The following reflection is a response to an article by Gary Dorrien on American liberal theology. [“American Liberal Theology: Crisis, Irony, Decline, Renewal, Ambiguity,” Cross Currents, Winter, 2005-06, Vol. 55, No. 4.]
Finding a way between conservative Christian orthodoxy and secular disbelief drove a lot of my reading and study when I was in high school and then more intensely during my first months at Georgia Tech. A deep sense that our society needed profound reform in the face of nuclear strategy, racism, and even to some degree budding concern for destruction of nature drove me to look critically at what I heard, saw, and otherwise experienced. Unfortunately, my home church had failed to address even my most basic concerns, at least in large part, because of my father's brutal bulling of our pastors. All the time, I knew that religion, particularly certain forms of Christian religion dominated much of the energy, time, and work of people I knew. And I heard something in reading the Hebrew Bible (in English) that caught my imagination and interest because it pertained to the threat of nuclear war, the corrosion of racism, and the ruin of the natural world. These interests drove my study and reading.
Dorrien relates that at the time I began reading theology in a serious way, liberal theology had allegedly declined in the face of trends variously named neo-orthodox even though these neo-orthodox styles of doing theology were in certain ways themselves branches of liberal theology so that I must confess that in some ways the influence of liberal theology on my Christian experience is indirect, though not always. The conflict between neo-orthodox and liberal theologies might, perhaps, be between the notion reason and crucially interpreted religious experience that lies beneath liberal theology and some sort of authority that inspires neo-orthodox theology. Both poles of this contrast present problems for me. Those problems define much of my experience in reading theology and Jewish and Christian scriptures.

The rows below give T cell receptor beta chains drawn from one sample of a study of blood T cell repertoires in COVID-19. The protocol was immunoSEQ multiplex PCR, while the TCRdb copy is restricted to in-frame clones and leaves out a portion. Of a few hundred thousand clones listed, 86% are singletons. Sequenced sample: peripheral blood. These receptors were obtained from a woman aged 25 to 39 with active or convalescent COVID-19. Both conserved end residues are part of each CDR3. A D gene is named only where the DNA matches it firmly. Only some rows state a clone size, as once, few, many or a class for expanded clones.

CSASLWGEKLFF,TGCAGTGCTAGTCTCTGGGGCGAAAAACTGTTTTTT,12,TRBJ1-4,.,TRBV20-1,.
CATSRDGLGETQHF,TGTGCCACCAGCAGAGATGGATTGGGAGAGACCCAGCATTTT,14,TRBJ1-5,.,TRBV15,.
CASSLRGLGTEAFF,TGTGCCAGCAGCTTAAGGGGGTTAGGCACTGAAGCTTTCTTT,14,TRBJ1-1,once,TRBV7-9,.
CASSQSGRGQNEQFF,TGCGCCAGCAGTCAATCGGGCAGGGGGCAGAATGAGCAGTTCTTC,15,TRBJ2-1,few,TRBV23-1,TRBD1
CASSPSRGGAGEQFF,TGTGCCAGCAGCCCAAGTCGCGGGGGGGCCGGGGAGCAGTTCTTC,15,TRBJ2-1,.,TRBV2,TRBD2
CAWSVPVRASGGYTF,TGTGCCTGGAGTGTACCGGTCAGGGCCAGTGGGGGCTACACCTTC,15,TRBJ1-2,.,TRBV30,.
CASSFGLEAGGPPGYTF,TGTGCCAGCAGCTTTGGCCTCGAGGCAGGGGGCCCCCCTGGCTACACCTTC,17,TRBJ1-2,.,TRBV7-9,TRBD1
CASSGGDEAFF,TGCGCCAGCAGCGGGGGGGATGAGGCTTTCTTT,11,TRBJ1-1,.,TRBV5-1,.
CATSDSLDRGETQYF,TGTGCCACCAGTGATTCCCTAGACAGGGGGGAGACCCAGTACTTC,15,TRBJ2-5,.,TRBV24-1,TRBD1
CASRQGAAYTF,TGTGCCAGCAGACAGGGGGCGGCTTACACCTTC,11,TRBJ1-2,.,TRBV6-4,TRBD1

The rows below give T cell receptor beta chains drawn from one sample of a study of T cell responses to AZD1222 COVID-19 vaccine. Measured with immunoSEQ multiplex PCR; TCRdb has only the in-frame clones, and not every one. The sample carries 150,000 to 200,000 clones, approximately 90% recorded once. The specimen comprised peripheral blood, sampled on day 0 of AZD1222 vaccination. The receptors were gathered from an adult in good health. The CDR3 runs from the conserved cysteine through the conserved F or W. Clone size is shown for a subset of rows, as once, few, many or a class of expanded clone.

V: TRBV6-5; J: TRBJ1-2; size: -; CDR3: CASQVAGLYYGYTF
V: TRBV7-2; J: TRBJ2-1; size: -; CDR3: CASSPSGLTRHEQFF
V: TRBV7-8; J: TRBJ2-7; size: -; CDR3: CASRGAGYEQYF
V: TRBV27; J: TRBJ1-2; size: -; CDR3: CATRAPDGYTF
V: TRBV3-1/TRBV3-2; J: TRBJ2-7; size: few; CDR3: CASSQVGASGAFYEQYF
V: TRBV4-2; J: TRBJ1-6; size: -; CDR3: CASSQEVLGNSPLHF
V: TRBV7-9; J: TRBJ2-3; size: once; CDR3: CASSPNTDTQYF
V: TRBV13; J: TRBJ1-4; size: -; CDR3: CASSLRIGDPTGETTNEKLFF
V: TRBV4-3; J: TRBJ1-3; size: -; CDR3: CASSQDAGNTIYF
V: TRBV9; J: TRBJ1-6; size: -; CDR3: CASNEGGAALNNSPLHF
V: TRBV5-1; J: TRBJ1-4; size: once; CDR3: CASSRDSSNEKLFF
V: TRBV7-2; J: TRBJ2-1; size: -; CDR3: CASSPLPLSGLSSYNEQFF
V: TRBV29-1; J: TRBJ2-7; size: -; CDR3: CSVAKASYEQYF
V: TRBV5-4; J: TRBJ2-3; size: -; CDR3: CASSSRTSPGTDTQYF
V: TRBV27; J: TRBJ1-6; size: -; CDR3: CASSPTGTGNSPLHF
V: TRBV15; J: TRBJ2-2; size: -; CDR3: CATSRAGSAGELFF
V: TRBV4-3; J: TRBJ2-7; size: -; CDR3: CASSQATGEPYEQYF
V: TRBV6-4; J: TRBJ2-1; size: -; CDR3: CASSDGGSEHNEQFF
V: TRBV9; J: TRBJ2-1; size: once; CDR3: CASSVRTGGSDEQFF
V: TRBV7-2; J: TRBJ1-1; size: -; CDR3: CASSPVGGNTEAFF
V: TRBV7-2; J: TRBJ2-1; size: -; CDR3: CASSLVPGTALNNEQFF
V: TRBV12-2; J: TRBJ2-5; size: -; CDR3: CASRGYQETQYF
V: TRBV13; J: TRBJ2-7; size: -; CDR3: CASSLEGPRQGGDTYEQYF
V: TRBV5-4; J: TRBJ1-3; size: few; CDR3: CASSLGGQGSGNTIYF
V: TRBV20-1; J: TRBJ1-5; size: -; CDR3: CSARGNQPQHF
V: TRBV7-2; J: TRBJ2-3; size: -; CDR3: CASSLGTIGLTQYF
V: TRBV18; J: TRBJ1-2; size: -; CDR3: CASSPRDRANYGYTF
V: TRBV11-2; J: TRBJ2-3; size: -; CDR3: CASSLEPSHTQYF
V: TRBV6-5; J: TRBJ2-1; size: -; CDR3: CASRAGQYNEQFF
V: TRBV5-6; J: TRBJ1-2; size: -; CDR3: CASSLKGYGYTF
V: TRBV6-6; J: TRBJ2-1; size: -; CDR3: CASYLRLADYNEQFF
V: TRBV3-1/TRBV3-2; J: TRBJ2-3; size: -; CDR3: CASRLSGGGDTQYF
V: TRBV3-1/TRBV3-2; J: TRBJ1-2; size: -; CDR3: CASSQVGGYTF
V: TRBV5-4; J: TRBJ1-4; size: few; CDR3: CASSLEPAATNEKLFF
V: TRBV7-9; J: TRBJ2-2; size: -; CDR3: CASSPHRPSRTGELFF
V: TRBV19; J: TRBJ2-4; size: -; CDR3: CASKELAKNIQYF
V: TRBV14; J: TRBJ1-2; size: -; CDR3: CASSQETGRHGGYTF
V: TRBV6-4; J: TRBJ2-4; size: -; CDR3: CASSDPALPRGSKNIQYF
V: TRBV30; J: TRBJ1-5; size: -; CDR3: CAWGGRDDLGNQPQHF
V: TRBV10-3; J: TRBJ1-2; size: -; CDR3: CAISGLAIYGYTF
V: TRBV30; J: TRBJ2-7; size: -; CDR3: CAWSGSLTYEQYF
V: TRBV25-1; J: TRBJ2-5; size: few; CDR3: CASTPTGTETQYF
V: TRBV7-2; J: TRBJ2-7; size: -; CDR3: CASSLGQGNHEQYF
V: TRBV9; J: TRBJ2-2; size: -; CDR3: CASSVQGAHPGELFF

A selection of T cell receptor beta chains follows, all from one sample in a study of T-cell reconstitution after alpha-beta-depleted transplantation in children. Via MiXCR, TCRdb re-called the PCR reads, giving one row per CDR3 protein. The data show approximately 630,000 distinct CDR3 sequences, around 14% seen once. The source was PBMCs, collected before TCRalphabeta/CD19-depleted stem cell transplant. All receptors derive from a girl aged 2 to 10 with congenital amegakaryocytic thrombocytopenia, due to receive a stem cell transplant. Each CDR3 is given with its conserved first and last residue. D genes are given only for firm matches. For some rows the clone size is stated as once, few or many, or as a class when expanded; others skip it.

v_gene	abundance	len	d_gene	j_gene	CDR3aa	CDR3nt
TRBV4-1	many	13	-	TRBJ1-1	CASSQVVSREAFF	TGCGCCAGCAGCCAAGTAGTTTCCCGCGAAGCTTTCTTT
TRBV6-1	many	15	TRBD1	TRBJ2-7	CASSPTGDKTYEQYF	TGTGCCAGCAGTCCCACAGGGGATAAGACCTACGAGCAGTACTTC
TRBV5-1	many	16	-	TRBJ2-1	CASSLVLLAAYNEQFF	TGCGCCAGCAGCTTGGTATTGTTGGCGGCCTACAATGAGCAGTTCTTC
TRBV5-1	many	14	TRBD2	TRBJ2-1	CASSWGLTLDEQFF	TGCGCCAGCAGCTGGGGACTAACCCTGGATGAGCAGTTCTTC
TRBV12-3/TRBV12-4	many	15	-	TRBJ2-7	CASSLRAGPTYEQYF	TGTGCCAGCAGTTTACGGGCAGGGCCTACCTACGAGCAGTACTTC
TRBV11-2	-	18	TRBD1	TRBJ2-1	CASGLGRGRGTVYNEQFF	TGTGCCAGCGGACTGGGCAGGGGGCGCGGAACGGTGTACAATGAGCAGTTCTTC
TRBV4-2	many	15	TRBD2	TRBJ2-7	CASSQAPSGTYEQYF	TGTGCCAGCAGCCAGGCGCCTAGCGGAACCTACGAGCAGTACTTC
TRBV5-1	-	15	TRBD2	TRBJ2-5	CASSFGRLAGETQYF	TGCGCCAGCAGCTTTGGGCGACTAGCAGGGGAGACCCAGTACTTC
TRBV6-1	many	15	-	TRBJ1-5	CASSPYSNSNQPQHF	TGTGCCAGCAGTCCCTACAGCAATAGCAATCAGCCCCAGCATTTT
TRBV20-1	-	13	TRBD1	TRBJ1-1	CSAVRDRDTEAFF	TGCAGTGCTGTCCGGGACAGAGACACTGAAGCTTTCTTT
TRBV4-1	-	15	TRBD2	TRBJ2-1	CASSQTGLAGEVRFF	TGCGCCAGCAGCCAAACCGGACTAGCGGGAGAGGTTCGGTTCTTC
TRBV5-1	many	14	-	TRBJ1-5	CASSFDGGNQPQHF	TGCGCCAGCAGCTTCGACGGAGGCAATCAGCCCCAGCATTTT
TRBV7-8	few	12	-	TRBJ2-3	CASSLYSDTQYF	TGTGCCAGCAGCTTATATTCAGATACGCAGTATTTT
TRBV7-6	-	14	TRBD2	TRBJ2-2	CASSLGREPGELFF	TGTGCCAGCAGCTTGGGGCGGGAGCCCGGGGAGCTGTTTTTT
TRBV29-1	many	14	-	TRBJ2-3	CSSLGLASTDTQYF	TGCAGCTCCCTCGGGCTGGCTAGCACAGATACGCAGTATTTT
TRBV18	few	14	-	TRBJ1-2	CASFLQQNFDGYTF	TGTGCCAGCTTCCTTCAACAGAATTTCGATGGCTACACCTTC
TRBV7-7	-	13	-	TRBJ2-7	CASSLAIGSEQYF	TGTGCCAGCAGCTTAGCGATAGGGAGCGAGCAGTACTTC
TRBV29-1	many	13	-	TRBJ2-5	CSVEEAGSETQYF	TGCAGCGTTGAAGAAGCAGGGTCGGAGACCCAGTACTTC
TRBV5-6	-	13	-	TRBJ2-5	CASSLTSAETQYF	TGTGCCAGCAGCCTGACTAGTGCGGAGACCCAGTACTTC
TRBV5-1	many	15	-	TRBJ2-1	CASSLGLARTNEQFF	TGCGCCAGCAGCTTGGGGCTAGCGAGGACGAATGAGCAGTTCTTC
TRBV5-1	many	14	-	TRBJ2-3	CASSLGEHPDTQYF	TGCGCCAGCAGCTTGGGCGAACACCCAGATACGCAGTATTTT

Three Presbyterian pastors, all chaplains at the University of Georgia, forced me to take neo-orthodox theology seriously because their preaching had a prophetic edge about the struggle for civil rights. Further, my major professor was, I suppose, a liberal, but one forged by his prior experience as a progressive Baptist minister and encounters with the struggle for social justice.
At the time, I began reading theology, I am not sure whether I had any sense of what evangelical liberalism or personalistic idealism were. I am not certain I know much about either of them now. However, I probably did have some sort of feeling for naturalistic empiricism though I don’t recall knowing that name. Some form of it seems to pervade my thinking.
Part of this is because for me, reading neo-orthodox theology, whatever it is or isn’t, feels problematical. Much of it continues to be after almost 50 years impenetrable, indistinct, and even inarticulate to me, except for the criticism of liberal theology when it is conformist liberal theology. That creative critique haunts me.
Critical liberal theologians write provocative books, but I almost never encounter pastors who embody critical liberalism. The liberal pastors I encounter too often hold to unproductive intellectualism. Too often they subjugate themselves to little more than primitive commercial and industrial interests. Too often they flounder in bland pessimism masked as personal optimism and petty and unbiblical positive thinking Too often they engage in fruitless reformism. But a ghost of prophetic biblical realism endures. It endures in a vast literature of critical liberal theologies that set foundations for critical, progressive Christian experience.